Watchdog warns Trump administration of risks to Afghanistan reconstruction
By E.B. BOYD | STARS AND STRIPES Published: January 11, 2017
KABUL, Afghanistan — Less than two weeks before President-elect Donald Trump takes office, the watchdog for U.S. reconstruction efforts in Afghanistan delivered a searing indictment of the lack of progress in the two years since NATO ended its combat mission and assumed a new advisory role designed to get the country strong enough to stand on its own.
“As much as I wish I could say much has improved in Afghanistan over the last two years, I cannot,” Special Inspector General for the Reconstruction of Afghanistan John Sopko said Wednesday in prepared remarks for a speech at a Washington-based think tank.
Sopko spelled out a series of problems, any one of which, he said, could “fatally undermine” U.S. efforts to rebuild Afghanistan: shortcomings of Afghan security forces, corruption among Afghan officials, the thriving narcotics trade and U.S. agencies’ poor oversight of their expenditures.
The remarks were aimed at the incoming Trump administration. Sopko said that he did not know what direction the new administration would take in Afghanistan but that he hoped his agency’s assessment would help guide White House and congressional policymaking in the coming year.
The speech coincided with the release of a SIGAR report that identifies the greatest threats to Afghan’s successful reconstruction.
Since 2002, Congress has signed off on more than $155 billion to rebuild the country, the report said. That’s the most the United States has paid for any country’s reconstruction in history.
“Despite this enormous expenditure, the reconstruction effort remains tenuous and incomplete,” the report said.
Underlying the country’s many challenges were two main factors: the “questionable capabilities” of the country’s security forces and “pervasive corruption.”
The report offered a negative assessment of Afghan military and police performance in last year’s fighting against insurgents, in which security forces struggled to contain Taliban gains.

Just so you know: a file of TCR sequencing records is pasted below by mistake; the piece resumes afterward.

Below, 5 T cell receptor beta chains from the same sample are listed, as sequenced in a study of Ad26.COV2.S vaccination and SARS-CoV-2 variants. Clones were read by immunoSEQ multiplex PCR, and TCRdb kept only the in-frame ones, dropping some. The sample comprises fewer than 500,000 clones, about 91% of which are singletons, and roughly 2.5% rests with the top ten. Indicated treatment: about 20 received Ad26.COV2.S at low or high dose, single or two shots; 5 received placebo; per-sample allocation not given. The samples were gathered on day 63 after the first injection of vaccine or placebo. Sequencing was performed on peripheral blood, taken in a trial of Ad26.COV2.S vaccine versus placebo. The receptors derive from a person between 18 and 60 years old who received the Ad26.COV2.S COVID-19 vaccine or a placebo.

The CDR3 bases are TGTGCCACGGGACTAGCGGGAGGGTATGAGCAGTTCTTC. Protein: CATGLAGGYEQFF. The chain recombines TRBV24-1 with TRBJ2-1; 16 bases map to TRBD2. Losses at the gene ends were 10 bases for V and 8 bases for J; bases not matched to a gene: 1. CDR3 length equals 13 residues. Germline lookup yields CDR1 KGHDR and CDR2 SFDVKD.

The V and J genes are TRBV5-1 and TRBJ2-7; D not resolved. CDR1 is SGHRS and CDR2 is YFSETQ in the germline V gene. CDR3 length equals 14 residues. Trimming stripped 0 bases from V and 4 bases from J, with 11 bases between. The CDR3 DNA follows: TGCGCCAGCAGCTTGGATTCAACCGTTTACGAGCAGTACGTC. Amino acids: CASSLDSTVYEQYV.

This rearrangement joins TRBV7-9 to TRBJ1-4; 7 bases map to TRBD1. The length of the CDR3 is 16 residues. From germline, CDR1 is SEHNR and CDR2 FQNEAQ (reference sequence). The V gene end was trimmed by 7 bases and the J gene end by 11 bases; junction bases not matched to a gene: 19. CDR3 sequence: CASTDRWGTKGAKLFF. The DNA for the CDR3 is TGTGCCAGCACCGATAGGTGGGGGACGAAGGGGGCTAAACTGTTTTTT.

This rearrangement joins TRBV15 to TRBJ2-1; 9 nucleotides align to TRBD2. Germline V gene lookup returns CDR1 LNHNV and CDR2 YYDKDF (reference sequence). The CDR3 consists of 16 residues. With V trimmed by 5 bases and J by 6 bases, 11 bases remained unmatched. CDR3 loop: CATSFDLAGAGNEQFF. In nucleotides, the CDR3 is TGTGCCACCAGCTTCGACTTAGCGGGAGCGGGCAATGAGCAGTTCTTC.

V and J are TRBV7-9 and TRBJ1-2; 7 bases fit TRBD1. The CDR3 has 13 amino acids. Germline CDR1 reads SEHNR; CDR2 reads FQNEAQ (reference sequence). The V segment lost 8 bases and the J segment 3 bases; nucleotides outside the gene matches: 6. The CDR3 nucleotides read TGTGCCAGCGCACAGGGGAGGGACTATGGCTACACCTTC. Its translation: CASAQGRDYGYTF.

“This is a reportedly 320,000 strong force, and it’s basically playing whack-a-mole following the Taliban around Afghanistan,” Sopko said Wednesday.
The insurgents number about 25,000 fighters, according to military estimates.
The government forces, Sopko said, are plagued by poor leadership, which leads some officers to bolster their ranks with “ghost soldiers” whose salaries they pocket; others sell equipment and fuel to the Taliban.
In speaking to the Center for Strategic and International Studies, Sopko quoted former Afghanistan NATO chief Gen. John Allen as saying that “corruption — not the Taliban — (is) the existential threat to Afghanistan.”
Sopko noted that Transparency International had ranked Afghanistan the third-most corrupt nation in the world.
He laid part of the blame for that with the way outside nations such as the United States poured money into the country.
“The U.S. contributed mightily to the problem by dumping too much money, too fast, into too small an economy, with too little oversight,” Sopko said.
He also called out the “bleeding ulcer” of the narcotics trade. The U.S. has “little to show” for the $8.5 billion it has spent on counternarcotics efforts, he said. Afghanistan still leads the world in opium production and is growing poppy at “near record levels,” he said.
U.S. officials estimate that the Taliban get 60 percent of their revenues from the drug trade, which threatens to undermine gains on women’s issues, health, education, rule of law and governance.
Congress created SIGAR in 2008 to independently verify that U.S. reconstruction funds were being spent appropriately.